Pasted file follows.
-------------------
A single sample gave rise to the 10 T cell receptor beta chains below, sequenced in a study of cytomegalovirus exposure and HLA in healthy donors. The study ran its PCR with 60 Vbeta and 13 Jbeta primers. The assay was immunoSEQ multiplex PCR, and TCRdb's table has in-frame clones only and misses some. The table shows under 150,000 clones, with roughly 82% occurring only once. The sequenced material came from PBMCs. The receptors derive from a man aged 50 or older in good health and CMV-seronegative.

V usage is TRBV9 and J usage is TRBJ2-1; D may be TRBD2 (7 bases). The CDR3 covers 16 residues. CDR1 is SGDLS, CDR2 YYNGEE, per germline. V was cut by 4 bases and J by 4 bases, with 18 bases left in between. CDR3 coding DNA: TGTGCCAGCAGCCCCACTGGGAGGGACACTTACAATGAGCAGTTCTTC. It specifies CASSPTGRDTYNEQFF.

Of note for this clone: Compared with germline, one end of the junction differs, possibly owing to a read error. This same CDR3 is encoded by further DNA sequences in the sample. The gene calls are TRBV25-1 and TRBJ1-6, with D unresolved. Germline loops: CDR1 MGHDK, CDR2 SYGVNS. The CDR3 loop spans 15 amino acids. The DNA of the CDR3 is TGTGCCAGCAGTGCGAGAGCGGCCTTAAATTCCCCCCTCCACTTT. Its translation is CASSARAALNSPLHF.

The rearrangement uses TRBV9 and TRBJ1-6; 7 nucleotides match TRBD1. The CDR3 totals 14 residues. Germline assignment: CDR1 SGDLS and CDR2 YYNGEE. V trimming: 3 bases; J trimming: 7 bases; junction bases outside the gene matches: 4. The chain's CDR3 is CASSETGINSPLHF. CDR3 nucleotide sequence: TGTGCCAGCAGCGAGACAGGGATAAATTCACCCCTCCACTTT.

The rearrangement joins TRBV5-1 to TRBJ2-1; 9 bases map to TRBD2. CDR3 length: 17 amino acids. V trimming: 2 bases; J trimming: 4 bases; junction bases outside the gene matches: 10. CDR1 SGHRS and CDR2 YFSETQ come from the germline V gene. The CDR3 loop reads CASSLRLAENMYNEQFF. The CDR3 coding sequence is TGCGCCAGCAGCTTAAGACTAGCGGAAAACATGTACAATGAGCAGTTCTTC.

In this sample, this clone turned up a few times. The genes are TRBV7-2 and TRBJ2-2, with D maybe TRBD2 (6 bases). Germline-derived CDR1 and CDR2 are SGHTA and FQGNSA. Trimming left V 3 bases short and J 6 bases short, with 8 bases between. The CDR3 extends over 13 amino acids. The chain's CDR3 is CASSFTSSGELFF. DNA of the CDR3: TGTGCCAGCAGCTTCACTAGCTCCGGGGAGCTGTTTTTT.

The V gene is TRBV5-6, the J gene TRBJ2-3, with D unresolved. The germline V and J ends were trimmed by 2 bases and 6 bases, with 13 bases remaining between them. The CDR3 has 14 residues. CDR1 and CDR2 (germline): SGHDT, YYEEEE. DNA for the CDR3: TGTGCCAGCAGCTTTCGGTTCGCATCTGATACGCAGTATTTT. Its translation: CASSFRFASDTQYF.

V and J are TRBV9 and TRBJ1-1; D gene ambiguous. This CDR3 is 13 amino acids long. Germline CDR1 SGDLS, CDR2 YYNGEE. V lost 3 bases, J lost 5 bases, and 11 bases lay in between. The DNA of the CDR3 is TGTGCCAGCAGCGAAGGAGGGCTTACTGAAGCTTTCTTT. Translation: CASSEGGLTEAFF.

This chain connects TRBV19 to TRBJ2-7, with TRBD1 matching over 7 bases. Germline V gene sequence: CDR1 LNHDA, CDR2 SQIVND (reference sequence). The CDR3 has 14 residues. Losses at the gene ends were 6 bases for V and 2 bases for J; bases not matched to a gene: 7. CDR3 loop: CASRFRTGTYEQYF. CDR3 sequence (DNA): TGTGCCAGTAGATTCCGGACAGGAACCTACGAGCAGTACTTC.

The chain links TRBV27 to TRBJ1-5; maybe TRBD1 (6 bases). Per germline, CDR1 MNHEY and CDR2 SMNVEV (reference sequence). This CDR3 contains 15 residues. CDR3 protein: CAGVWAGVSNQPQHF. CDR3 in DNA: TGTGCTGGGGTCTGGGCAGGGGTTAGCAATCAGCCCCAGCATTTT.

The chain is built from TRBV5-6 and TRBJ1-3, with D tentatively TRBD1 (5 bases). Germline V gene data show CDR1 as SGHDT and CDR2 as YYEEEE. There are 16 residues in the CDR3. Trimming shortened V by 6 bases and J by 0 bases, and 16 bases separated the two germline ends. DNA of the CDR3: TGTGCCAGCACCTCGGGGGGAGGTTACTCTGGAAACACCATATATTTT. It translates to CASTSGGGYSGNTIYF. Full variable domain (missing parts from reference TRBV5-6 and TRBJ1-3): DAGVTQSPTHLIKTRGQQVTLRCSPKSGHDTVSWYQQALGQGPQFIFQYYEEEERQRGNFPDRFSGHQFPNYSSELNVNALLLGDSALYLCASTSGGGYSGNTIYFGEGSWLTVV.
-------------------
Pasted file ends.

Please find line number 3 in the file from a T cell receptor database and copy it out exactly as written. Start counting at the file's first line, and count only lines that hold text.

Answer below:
Of note for this clone: Compared with germline, one end of the junction differs, possibly owing to a read error. This same CDR3 is encoded by further DNA sequences in the sample. The gene calls are TRBV25-1 and TRBJ1-6, with D unresolved. Germline loops: CDR1 MGHDK, CDR2 SYGVNS. The CDR3 loop spans 15 amino acids. The DNA of the CDR3 is TGTGCCAGCAGTGCGAGAGCGGCCTTAAATTCCCCCCTCCACTTT. Its translation is CASSARAALNSPLHF.